There is no question this has been done and will continue to be the case. This is true for a variety of reasons. Either the “Christian” is one in name only. Or, the “Christian” is ignorant of what the Bible actually teaches on an issue. Or, the “Christian” has faulty presuppositions that prevent him/her from properly interpreting the biblical text(s).

Since you did not come out and say what “issue” you were referring to where Christians have evidently got it wrong in the past, then I will assume that one issue is how there were some Christians in the past who used the Bible to validate slavery in the Antebellum South. However, all three reasons I cited above provide the answer to the problem issue in question:

  1. Not all slave owners that identified as Christian were really Christians (cf. Matt 7.21-24).
  2. Not all slave owners that identified as Christian knew all of what the Bible taught on the issue of slavery.
  3. Not all slave owners that identified as Christian properly interpreted what they read in the Bible because they possessed underlying biases, assumptions, traditions that filtered the truth of God preventing them from doing so.

But there were those who identified as Christians that did what was right in light of biblical precepts. For in having knowledge and wisdom dispensed to them from God in His Word, they sought to make right the societal wrongs being perpetrated in their day. (We will return to this in a bit).

However, while this has been the case (there have been those that have tarnished the Christian name and maligned the teaching of the Bible) you seem to suppose that this somehow gives you the moral high ground? Again, the question that needs to be asked and answered is “whose morals are right?” Is there one standard universally true, or are there many? Only by borrowing from the Christian faith can one legitimately bring a charge against such evils of the past. For if truth is not absolute, if morals are not derived from one standard, but many, then morals in and of themselves are regulated to the personal whims of the individual or group that purports them.

You continue:

“Also you can’t use God as a tool in order to change overall culture. Not in the short term or as things are trending in the long term either”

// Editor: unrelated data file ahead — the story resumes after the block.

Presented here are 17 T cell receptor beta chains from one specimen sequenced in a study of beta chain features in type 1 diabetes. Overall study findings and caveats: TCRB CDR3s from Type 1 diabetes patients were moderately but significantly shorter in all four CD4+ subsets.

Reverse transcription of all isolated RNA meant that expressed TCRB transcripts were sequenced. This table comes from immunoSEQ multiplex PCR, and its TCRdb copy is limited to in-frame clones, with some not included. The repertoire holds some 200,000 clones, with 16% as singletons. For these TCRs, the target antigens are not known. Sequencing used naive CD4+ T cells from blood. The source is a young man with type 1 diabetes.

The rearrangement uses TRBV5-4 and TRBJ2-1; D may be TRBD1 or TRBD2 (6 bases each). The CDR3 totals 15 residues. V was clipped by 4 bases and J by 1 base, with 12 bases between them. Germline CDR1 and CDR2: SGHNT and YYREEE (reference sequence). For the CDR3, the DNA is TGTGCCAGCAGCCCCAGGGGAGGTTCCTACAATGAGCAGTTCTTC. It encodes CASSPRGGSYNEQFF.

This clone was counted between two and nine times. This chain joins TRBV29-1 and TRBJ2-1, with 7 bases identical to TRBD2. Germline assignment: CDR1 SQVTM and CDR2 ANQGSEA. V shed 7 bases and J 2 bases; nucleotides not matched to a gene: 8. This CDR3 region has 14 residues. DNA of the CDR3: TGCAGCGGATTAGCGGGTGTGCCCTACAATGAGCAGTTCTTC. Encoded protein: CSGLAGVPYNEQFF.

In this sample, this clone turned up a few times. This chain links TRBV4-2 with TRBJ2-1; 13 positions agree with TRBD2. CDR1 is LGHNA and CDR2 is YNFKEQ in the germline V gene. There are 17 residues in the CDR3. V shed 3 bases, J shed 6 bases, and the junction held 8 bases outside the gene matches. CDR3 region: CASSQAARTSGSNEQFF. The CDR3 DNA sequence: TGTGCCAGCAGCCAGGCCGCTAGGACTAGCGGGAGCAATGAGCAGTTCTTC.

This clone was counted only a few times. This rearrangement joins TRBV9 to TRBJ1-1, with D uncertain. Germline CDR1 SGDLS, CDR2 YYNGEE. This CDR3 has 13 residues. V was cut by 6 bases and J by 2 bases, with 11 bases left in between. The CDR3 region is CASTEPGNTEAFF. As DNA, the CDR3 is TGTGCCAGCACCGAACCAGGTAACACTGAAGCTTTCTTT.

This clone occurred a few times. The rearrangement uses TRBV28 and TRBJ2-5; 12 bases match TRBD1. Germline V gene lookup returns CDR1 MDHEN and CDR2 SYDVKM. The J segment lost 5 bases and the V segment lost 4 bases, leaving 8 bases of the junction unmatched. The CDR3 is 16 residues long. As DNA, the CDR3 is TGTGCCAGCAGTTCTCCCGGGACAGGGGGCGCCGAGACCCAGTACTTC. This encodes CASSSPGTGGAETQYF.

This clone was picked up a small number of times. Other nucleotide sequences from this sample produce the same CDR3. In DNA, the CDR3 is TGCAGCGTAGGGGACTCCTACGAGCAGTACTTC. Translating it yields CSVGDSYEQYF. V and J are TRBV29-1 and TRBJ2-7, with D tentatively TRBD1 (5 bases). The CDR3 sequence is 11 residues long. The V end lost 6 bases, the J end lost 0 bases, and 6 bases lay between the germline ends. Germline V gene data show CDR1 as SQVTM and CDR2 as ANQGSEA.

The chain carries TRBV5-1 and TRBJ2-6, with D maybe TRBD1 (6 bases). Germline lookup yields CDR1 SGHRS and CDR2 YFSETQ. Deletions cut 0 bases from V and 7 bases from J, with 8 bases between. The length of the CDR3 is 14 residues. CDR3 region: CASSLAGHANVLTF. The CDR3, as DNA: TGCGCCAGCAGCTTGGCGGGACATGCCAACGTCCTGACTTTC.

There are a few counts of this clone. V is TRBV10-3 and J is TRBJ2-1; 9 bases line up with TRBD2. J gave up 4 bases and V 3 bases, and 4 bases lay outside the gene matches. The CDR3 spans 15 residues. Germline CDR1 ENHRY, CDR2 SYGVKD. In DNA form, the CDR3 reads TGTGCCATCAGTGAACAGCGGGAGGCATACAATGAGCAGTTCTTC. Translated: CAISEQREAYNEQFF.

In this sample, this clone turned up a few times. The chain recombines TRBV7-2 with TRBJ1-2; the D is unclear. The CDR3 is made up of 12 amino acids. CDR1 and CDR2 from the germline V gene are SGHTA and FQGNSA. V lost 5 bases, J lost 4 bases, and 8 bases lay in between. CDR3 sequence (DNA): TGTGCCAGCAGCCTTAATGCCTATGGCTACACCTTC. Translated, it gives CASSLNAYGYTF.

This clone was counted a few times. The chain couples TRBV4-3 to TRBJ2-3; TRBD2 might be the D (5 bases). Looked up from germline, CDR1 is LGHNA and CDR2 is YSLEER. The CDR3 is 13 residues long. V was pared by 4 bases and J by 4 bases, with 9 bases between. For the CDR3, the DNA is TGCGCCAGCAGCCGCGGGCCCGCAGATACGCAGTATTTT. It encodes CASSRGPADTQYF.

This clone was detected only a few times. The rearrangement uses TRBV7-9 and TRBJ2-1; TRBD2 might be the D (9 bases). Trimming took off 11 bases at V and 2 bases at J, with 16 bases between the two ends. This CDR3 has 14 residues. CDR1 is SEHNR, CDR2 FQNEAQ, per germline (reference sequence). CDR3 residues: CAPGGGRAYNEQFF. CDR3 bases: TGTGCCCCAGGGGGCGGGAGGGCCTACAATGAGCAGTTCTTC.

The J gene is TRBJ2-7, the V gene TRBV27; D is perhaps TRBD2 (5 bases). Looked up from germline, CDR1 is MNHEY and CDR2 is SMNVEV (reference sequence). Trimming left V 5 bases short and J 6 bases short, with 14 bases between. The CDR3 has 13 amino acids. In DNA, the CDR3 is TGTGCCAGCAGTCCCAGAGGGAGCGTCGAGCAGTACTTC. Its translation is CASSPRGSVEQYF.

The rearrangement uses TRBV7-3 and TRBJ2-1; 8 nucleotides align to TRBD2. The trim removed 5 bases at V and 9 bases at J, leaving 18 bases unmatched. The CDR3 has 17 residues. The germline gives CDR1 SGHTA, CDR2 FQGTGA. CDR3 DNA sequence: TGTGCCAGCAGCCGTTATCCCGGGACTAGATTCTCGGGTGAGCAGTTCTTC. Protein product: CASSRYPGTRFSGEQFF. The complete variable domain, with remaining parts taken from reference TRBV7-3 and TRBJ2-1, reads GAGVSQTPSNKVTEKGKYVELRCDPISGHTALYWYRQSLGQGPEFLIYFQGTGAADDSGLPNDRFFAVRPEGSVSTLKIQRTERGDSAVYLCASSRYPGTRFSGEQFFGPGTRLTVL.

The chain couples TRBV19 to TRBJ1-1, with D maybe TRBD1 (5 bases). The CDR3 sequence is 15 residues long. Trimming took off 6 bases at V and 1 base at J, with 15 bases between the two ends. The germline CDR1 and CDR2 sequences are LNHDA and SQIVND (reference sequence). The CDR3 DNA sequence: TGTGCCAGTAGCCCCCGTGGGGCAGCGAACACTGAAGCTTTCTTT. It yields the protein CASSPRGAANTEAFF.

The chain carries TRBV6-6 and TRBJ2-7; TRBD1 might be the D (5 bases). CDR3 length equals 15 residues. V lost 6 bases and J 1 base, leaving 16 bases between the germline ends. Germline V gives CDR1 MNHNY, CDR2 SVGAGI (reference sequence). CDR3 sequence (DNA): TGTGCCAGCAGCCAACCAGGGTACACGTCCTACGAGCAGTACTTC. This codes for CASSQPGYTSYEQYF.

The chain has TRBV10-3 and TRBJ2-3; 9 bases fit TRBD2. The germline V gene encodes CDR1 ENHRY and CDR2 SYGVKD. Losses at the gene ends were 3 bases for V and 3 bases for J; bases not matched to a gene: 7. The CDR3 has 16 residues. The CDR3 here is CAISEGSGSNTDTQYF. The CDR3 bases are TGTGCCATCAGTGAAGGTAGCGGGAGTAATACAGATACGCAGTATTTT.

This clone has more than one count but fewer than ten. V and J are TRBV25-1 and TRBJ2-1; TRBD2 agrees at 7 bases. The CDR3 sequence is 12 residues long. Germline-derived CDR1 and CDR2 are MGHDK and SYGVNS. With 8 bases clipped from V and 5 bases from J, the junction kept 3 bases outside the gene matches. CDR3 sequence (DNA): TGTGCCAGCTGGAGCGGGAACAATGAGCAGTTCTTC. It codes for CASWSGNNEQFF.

Response:

Who says? You? Others? That’s not what the Bible teaches at all. As Jesus said,

“You are mistaken, not understanding the Scriptures nor the power of God” (Matt 22.29; NASB).

It is written that all of creation, including humanity, is the creation of God.

“In the beginning God created the heavens and the earth” (Gen 1.1). It was God who decreed, “Let us make man in our image, according to our likeness; and let them rule…over the earth…God created man in His own image, in the image of God He created him; male and female He created them. God blessed them; and God said to them, ‘Be fruitful and multiply, and fill the earth and subdue it’” (Gen 1.26, 27-28a; NASB).

There are not many races, there is one race. Humanity is the creation of God and all have value as His creatures. For… 

“from one man [one blood] God made every nation of mankind to live on all the face of the earth, having determined their appointed times and the boundaries of their habitation (Acts 17.26; NASB).

In short, God made human beings to represent Him in all the earth. The dominion God gave mankind was in light of bearing the image of God into all creation. God delegated authority to humanity to rule according to His holiness and righteousness (from which all morals come). This Jesus repeated to those who bear His name (i.e., Christians). He commanded His people to

“…make disciples of all the nations, baptizing them in[to] the name of the Father, the Son and of the Holy Spirit, teaching them to observe all that I commanded you” (Matt 28.19-20a; ESV).

You say, that we cannot use the Christian faith to alter the course of culture either in the short or the long term, but this is inaccurate. History tells us otherwise. How was slavery abolished in England? Who helped lead the charge in its removal from our kindred across the pond? William Wilberforce, a white Christian who knew, believed and understood that the Bible taught that enslaving one ethnic group was morally wrong and spent his whole life fighting against it. This is true of many from the past here in the United States that fought to free other members of the human race from tyranny.

All of life is ethical. Everything is weighed in terms of right or wrong. Therefore, all of life is religious. Culture is a reflection of a person or groups religious faith-system. This “faith” will determine culturally what is viewed as right vs. wrong behavior (i.e., moral).

The only solution to the hate we seeing spewed in our world today is the gospel. Bigotry is sin, and sin is color-blind. If we refuse to repent of our sins before Christ, adopting His way of thinking and living, then we are destined to treat others, not like ourselves, but less than ourselves. The government is not God, only God is God. The government solutions you present would do nothing to stem hate, but only shift where the hate is being perpetrated.

I love you man and hope that you see my words in light of this love for you and yours. May Christ give you ears to hear and eyes to see.

In Christ,

Kristafal